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Valve Cover Gasket of the Engine of Despair
by Ian McLeod

At first, you might be tempted to roll your eyes slightly at a title like Ian McLeod’s Valve Cover Gasket of the Engine of Despair. Resist that urge. As you begin to read through early poems such as “everyone wishes to divide by zero” and “stranger in a strange land”, you’ll realize something about the title. It’s meant to be grim and silly in equal measures. It is meant to be a sincere declaration of the book itself, while also being the kind of sense of humor that gets you through the last two months of a Presidential election.

It’s a lot to take in. It’s an interesting series of demands on the reader. If you’ve read any of McLeod’s previous books, you’ll get into the unique swing of things pretty quickly. If this is the first release from McLeod you’ve come across, hang in there. The ground will begin to make sense again in short order.

The book begins with an introduction. McLeod thanks readers, encourages reviews, brings us up to speed. This isn’t terribly necessary. At least, it won’t be from any reader’s perspective. The work does a fine enough job of speaking for McLeod. You will get to the end of this book, which features creative one-two combos like “Fuck It, I don’t care” or “Sunday”, and you’ll want to read more. You’ll be pleased to find that there is more. McLeod is relentless, in more ways than one. Within the specific context of Valve Cover Gasket of the Engine of Despair, this relentlessness is expressed in terms of McLeod trying to break down larger themes and ideas into as many splinters as possible. Those splinters can then become even smaller pieces. It’s an interesting process to watch. This process is made all the better by the creative, impassioned ideas and stories that McLeod puts forth. These ideas and stories do not seem to be retreads from past books. They don’t even feel particularly exhausted, by the time we get to the end of things.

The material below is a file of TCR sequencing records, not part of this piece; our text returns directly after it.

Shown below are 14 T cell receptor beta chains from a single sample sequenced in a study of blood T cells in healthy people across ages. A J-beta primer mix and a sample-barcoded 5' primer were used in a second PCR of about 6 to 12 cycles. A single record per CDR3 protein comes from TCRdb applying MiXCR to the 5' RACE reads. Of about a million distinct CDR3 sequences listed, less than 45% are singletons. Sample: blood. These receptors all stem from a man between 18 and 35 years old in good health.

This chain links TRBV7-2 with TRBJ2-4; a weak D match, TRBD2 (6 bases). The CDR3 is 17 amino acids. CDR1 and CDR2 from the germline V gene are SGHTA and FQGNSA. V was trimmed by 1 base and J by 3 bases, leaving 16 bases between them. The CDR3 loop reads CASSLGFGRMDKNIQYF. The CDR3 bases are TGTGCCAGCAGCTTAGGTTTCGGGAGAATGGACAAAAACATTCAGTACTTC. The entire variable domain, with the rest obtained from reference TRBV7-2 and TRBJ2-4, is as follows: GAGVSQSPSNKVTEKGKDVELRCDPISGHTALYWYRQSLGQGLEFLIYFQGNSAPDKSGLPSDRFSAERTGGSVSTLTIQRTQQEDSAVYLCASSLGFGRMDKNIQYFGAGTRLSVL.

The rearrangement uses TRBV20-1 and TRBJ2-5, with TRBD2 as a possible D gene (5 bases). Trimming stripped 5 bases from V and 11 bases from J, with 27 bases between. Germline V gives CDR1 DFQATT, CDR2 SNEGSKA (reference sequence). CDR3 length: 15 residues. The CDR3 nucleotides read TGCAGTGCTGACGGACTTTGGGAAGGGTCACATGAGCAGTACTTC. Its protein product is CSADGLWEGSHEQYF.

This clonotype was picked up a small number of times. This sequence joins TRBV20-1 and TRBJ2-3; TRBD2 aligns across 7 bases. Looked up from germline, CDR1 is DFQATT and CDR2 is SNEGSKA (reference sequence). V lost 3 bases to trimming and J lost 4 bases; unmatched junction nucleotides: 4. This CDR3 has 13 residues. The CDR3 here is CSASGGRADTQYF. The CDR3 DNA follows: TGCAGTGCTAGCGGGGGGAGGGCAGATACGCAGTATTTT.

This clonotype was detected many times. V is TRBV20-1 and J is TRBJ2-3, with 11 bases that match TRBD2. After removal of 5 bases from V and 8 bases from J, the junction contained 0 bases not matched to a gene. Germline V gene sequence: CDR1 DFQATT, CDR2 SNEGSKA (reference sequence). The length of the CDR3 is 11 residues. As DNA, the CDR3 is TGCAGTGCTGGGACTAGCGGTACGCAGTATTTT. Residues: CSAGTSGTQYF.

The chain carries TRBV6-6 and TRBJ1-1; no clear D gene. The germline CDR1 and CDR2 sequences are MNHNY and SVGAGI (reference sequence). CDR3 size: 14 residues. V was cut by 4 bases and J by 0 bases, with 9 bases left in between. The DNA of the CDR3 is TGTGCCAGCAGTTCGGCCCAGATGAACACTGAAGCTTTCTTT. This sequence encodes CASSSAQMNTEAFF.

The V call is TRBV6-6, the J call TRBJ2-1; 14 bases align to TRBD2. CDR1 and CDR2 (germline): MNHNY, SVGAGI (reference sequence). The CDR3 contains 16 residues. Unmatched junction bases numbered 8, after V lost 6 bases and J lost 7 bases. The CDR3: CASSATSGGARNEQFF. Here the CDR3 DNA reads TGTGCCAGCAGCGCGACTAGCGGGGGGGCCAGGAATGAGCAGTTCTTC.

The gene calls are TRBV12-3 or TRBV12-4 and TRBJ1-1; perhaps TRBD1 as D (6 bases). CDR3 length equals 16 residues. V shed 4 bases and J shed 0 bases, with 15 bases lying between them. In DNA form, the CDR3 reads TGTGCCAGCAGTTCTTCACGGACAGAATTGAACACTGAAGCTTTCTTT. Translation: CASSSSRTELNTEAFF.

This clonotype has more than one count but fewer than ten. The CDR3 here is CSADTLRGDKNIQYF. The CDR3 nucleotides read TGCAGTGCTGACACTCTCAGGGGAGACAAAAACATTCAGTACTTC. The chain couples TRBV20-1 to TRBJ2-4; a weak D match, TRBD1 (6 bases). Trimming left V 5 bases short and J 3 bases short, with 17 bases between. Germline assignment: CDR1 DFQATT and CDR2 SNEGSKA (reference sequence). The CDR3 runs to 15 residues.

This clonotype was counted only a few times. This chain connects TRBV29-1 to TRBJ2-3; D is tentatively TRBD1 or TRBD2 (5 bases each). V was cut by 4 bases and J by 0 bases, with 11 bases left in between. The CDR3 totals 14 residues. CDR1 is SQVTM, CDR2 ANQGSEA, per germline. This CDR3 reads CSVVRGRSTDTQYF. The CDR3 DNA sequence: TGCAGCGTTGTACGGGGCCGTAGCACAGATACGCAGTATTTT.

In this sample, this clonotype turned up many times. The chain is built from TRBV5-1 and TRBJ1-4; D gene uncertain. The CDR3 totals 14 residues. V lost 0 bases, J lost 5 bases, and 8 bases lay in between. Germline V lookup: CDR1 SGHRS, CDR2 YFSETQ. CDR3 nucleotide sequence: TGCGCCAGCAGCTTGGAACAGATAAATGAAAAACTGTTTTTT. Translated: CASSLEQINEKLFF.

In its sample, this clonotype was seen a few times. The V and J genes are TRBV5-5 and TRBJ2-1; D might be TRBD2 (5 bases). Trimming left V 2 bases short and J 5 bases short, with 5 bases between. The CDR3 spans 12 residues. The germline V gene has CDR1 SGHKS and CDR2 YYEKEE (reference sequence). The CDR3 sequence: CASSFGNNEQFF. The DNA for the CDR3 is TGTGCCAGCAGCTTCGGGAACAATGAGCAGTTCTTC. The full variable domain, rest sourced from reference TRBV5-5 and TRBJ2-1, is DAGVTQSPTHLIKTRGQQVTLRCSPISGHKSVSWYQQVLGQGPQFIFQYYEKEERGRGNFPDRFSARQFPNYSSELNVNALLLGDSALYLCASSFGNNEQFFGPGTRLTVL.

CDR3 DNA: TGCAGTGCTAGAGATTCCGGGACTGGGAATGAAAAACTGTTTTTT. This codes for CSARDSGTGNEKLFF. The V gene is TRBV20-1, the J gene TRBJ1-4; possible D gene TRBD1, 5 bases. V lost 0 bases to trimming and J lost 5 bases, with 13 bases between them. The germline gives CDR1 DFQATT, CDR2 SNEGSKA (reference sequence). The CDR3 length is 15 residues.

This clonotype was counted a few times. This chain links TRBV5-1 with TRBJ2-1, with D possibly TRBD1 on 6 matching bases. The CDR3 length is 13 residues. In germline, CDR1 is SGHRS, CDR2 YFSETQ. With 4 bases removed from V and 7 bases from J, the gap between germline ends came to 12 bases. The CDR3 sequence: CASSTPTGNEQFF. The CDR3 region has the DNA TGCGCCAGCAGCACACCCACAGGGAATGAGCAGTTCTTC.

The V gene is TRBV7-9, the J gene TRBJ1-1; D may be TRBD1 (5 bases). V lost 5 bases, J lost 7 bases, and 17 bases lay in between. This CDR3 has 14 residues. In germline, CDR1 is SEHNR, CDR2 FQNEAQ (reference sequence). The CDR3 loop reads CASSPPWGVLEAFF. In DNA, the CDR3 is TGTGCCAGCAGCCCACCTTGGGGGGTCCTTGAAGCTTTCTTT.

Valve Cover Gasket of the Engine of Despair is an impressive continuation for McLeod. Hopefully, this book will bring him a little further from the fringe. There is nothing wrong with existing there. It just stands to reason that when you’re as consistently good as McLeod tends to be, you have every right to expect a bigger audience. As far as Valve Cover Gasket is concerned, it’s really just a matter of time.